Yoko Hasegawa Mail

Hasegawa Photo Yoko Hasegawa, Professor of Japanese Linguistics, received her Ph.D. in Linguistics from UC Berkeley. She teaches Japanese Linguistics and serves as Coordinator of the Japanese Language Program. Her publications include: The Cambridge Handbook of Japanese Linguistics, Cambridge University Press, forthcoming; Japanese: A Linguistic Introduction, Cambridge University Press, 2014; The Routledge Course in Japanese Translation, Routledge, 2011; Soliloquy in Japanese and English, John Benjamins, 2010; Nihongo kara mita nihonjin: Shutaisei no gengogaku (with Y. Hirose), Kaitakusha, 2010; Elementary Japanese Volume 1, 2, Teacher's Guide (with W. Kambara, N. Komatsu, Y. Konno Baker, K. Nonaka, C. Shibahara, M. Tomizuka, K. Yamaguchi), Tuttle Publishing, 2005-2006; A Study of Japanese Clause Linkage: The Connective -TE in Japanese, Stanford: CSLI and Kurosio Publishers, 1996.


Kayoko Imagawa Mail

Imagawa Photo Kayoko Imagawa received her M.A. in Teaching Japanese as a Second Language from San Francisco State University and has taught Japanese to students of all ages from elementary school children through adults. She has taught at Castilleja School (middile and high school) in Palo Alto and at several language schools in San Francisco prior to coming to UC Berkeley in 2006. She is interested in effective uses of technology in the classroom as well as Computer-Assisted Language Learning (CALL). In her spare time, she enjoys yoga, hiking, and travel.

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Wakae Kambara Mail

Kambara Photo Wakae Kambara graduated from Tokyo Women's Christian University with a B.A. in psychology and earned an M.A. in Educational Psychology from Tokyo University of Education (currently, University of Tsukuba) and an M.A. in Teaching Japanese from San Francisco State University. She also holds a licentiated diploma for TESOL from Trinity College in London, U.K. She is a certified ACTFL OPI tester. Kambara has been teaching at UC Berkeley since 1994. Her publications include Elementary Japanese Volume 1, 2, Teacher's Guide (with Y. Hasegawa et al.), Tuttle Publishing, 2005-2006, "Literacy in the foreign language curriculum: A supplementary grammar course for intermediate Japanese instruction" (with Y. Hasegawa) in Japanese Language and Literature, 2008, and "Teaching Japanese pragmatic competence using film clips" in L2 Journal, 2011.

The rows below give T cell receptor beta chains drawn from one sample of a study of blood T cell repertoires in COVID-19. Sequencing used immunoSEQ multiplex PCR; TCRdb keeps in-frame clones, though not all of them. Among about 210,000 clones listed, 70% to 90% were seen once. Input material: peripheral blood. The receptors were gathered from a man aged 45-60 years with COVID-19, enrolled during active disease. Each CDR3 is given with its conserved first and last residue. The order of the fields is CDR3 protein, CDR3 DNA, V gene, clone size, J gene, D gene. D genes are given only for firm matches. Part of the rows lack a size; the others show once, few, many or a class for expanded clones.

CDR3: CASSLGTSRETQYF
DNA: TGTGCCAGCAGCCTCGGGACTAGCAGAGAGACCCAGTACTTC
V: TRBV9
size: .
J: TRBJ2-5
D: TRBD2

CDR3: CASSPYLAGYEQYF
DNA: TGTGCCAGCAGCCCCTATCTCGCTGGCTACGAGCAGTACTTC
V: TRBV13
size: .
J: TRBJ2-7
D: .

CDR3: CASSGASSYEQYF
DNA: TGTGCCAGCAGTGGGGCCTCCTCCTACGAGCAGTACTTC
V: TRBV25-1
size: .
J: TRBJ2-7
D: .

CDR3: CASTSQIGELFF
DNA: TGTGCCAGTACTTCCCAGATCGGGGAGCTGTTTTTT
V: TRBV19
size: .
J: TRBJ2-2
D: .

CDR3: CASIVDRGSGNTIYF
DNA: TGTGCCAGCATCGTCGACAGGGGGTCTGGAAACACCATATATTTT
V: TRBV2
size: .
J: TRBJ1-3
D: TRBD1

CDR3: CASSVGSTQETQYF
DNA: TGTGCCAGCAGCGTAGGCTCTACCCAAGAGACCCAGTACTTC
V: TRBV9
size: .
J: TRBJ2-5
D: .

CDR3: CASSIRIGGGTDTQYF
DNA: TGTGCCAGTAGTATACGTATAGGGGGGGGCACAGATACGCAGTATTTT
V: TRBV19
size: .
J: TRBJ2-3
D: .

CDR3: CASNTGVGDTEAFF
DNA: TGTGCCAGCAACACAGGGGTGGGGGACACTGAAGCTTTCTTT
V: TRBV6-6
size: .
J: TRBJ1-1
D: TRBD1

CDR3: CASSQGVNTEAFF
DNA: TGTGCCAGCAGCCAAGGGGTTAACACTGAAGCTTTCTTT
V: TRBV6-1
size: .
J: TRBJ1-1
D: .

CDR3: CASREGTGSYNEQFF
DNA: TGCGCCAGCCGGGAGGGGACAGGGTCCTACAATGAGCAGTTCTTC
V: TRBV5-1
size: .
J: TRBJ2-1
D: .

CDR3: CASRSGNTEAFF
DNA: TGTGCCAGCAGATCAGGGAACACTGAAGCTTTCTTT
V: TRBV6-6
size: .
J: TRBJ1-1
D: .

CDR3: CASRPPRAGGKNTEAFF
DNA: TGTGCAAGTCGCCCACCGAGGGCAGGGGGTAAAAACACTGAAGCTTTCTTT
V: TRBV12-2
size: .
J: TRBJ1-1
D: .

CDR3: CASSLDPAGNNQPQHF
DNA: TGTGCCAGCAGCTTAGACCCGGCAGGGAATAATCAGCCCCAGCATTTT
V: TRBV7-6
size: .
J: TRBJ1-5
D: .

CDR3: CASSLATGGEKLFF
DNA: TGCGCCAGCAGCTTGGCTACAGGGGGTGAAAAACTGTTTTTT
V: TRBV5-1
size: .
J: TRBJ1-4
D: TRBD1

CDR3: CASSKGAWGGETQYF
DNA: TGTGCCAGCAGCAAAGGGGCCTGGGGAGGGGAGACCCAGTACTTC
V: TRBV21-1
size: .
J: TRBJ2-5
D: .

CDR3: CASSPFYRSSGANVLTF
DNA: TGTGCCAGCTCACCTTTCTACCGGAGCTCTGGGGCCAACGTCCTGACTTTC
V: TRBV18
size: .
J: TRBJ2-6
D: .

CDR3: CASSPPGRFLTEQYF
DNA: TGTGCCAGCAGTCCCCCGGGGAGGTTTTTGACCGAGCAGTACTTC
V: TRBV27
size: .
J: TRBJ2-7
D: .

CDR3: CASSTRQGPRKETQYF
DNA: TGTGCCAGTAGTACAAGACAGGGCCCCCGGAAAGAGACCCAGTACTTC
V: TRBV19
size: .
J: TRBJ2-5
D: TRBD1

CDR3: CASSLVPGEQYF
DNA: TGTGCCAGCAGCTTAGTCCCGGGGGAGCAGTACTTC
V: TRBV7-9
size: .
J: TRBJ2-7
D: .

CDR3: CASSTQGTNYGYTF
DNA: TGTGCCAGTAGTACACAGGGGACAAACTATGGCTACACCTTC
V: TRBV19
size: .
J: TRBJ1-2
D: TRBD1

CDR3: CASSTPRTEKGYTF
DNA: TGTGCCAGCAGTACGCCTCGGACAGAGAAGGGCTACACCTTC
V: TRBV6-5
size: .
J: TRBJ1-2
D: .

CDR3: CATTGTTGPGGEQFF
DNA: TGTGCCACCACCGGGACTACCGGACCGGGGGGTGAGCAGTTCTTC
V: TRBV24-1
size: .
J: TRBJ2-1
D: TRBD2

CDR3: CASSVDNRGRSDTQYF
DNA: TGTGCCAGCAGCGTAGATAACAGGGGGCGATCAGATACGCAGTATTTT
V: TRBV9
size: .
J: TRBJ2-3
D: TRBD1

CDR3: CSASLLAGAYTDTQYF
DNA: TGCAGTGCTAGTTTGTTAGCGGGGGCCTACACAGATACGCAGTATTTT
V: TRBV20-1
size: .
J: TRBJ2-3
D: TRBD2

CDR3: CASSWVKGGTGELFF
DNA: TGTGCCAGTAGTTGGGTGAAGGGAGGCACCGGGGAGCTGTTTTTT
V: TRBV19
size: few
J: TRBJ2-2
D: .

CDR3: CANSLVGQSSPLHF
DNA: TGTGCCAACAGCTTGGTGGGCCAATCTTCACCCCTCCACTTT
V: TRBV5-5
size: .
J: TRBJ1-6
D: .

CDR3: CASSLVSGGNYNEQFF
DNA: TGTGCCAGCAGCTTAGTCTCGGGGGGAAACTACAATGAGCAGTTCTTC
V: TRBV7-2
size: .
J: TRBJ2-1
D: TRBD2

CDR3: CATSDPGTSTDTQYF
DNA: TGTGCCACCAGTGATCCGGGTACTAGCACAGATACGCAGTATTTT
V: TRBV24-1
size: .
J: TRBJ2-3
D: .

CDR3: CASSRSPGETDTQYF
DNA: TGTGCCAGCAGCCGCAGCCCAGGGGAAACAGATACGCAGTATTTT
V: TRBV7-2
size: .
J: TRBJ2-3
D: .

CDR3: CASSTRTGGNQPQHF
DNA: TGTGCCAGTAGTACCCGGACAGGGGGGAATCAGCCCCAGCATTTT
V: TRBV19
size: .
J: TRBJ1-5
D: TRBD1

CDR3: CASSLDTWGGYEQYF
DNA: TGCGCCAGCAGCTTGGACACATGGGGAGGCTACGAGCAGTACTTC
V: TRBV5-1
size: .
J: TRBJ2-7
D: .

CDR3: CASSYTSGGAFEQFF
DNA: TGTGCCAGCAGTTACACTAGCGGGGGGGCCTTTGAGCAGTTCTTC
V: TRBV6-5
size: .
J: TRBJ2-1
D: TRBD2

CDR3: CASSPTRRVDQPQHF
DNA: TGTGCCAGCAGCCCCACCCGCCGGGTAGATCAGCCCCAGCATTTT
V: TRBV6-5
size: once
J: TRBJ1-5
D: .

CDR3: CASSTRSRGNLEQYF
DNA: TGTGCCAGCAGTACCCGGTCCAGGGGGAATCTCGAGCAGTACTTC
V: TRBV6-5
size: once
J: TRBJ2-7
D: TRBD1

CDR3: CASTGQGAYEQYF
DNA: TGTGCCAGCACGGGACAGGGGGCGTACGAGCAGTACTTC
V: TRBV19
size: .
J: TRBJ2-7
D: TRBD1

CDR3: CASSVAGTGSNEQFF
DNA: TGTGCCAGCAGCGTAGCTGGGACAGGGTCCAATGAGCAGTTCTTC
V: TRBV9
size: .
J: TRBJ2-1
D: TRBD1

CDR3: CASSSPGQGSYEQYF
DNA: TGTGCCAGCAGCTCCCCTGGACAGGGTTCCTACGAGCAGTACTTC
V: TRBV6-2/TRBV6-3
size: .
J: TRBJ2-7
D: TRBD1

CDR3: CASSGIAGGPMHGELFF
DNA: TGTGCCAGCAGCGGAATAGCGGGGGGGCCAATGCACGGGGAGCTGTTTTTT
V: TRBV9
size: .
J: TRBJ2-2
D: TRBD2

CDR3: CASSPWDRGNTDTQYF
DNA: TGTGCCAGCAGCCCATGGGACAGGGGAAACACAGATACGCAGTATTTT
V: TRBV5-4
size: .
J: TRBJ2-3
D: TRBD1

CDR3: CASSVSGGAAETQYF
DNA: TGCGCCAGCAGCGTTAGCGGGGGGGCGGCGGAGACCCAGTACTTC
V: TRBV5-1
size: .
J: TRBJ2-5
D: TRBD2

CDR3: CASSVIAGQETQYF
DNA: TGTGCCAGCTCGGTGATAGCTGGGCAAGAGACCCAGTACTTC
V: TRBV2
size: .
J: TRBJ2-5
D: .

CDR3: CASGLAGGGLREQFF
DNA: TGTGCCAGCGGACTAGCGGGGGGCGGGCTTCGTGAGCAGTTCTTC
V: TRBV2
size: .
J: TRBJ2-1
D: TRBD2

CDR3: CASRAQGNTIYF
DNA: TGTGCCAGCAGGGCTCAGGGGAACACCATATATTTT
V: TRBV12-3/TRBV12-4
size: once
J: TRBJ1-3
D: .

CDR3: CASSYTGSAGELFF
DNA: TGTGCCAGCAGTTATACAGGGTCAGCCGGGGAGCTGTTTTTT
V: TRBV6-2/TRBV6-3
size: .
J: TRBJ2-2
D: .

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Noriko Komatsu Wallace Mail

Komatsu Photo Noriko Komatsu is a lecturer of the Japanese language. She graduated from Gakushuin University with a major in Japanese literature, completed a research course at the University of Tokyo and received training as a Japanese language specialist at the National Language Research Institute, Tokyo. Her publications include co-authorship of An Introduction to Advanced Spoken Japanese and contributions to Formal Expressions for Japanese Interaction and Writing Letters in Japanese, textbooks published by the Inter-University Center in Yokohama, contributions to A Japanese Language Education Handbook, Taishukan, Elementary Japanese Volume 1, 2, Teacher's Guide (with Y. Hasegawa et al.), Tuttle Publishing, and numerous articles in Studies of Comparative Literature, University of Tokyo, Nihongo Journal, etc. She is also a published poet and translated a modern English Noh Drama (Musashino University, 2005). Besides the Inter-University Center where she was Program Coordinator, she has taught at several universities in Japan and in the U.S., including Ochanomizu University, Middlebury College and Stanford University. She is particularly interested in premodern Japanese literature.

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Yumi Konishi Mail

Konishi Photo Yumi Konishi was born in Osaka and grew up in Japan. She received an M.A. in English from Loras College (in Iowa) and an M.A. in Japanese (teaching emphasis) from the University of Wisconsin-Madison. She has since taught Japanese as a foreign language in Canada, Japan, and the United States, including US Department of State’s Critical Language Scholarship program in Japan the past two summers. She first taught at UC Berkeley in 2007 and has enjoyed teaching there on and off ever since.